[Show abstract][Hide abstract] ABSTRACT: Regular screening methods may miss the diagnosis of occult hepatitis B infection (OBI) and seronegative hepatitis C virus infection in immunocompromised patients. A cross-sectional study within a Spanish cohort of HIV-Infected children yielded 6/254 (2.4%) possible OBI cases and 2/254 (0.8%) seronegative HCV-infected patients. Implementation of occult hepatitis screening in the routine care of these children may be warranted.
No preview · Article · Feb 2013 · The Pediatric Infectious Disease Journal
[Show abstract][Hide abstract] ABSTRACT: There are approximately from 1,100 to 1,200 HIV-infected children in a follow-up in Spain. In 2008 an open, multicentral, retrospective and prospective Cohort of the Spanish Paediatric HIV Network (CoRISpe) was founded. The CoRISpe is divided into the node 1 and node 2 representing geographically almost the whole territory of Spain. Since 2008 seventy-five hospitals have been participating in the CoRISpe. All the retrospective data of the HIV-infected children have been kept in the CoRISpe since 1995 and prospective data since 2008. In this article we are going to present the notion of CoRISpe, its role, the structure, how the CoRISpe works and the process how a child is transferred from Paediatric to Adults Units.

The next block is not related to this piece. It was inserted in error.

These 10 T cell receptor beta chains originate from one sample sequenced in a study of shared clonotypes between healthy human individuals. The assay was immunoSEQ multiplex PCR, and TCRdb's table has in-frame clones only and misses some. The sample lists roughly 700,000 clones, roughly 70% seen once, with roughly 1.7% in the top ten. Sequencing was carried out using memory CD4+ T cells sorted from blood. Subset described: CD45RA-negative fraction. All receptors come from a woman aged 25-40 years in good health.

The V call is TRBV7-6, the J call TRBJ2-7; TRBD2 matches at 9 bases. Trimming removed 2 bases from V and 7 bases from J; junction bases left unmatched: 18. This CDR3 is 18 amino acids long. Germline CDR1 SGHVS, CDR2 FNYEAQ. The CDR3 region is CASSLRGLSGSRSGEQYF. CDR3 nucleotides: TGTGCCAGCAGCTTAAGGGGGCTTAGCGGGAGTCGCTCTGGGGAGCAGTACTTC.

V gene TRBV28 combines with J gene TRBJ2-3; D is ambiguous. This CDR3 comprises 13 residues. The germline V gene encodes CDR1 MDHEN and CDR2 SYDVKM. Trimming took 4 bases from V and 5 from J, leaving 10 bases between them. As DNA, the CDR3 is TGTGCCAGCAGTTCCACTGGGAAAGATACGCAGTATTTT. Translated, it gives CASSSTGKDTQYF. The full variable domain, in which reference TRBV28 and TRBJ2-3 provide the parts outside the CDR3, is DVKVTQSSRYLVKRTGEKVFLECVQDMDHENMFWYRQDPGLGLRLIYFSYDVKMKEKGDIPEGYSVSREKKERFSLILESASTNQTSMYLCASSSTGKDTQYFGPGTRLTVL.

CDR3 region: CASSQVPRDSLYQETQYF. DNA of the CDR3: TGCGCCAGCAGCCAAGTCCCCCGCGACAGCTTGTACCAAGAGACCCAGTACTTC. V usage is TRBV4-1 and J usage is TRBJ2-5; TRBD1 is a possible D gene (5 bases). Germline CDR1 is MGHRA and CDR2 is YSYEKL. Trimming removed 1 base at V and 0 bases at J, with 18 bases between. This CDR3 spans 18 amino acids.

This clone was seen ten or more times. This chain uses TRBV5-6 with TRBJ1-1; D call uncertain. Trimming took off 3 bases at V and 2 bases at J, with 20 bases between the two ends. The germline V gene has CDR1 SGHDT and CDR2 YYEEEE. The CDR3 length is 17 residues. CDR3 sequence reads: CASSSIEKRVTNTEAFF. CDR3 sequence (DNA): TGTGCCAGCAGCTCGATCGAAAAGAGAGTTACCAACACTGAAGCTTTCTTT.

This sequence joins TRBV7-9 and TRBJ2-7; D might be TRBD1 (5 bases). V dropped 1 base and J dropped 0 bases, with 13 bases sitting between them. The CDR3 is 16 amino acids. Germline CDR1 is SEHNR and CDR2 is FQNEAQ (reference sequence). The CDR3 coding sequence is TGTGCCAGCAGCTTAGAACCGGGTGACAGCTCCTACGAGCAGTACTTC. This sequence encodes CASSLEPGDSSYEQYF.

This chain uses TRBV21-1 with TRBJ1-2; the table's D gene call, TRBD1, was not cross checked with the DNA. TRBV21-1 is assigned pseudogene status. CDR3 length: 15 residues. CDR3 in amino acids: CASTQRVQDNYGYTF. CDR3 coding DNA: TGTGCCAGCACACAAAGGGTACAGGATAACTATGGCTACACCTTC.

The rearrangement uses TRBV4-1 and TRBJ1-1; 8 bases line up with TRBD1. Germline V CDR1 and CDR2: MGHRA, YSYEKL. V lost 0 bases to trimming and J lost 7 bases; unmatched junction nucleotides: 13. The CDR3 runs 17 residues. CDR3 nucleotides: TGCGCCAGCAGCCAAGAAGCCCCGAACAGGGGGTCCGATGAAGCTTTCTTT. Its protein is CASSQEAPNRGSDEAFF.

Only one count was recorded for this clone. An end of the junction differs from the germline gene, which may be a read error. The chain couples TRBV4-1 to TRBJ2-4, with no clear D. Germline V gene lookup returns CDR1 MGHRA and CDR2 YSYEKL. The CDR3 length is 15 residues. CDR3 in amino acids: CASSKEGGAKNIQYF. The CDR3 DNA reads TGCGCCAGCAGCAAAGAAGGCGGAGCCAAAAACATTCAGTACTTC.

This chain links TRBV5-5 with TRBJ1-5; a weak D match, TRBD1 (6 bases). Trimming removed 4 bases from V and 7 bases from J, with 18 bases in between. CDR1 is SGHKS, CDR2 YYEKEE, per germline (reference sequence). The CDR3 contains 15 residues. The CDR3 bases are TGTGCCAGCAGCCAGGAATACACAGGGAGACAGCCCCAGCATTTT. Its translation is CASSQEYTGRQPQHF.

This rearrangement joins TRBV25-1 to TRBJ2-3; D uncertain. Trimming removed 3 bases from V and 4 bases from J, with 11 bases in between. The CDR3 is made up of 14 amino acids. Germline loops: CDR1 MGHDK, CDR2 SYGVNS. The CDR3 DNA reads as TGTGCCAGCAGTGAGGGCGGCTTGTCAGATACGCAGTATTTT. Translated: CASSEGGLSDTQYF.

The main objective of the CoRISpe is to contribute to furthering scientific knowledge on paediatric HIV infection by providing demographic, sociopsychological, clinical and laboratory data from HIV-infected paediatric patients. Its aim is to enable high-quality research studies on HIV-infected children.
Full-text · Article · Jan 2013 · BMC Infectious Diseases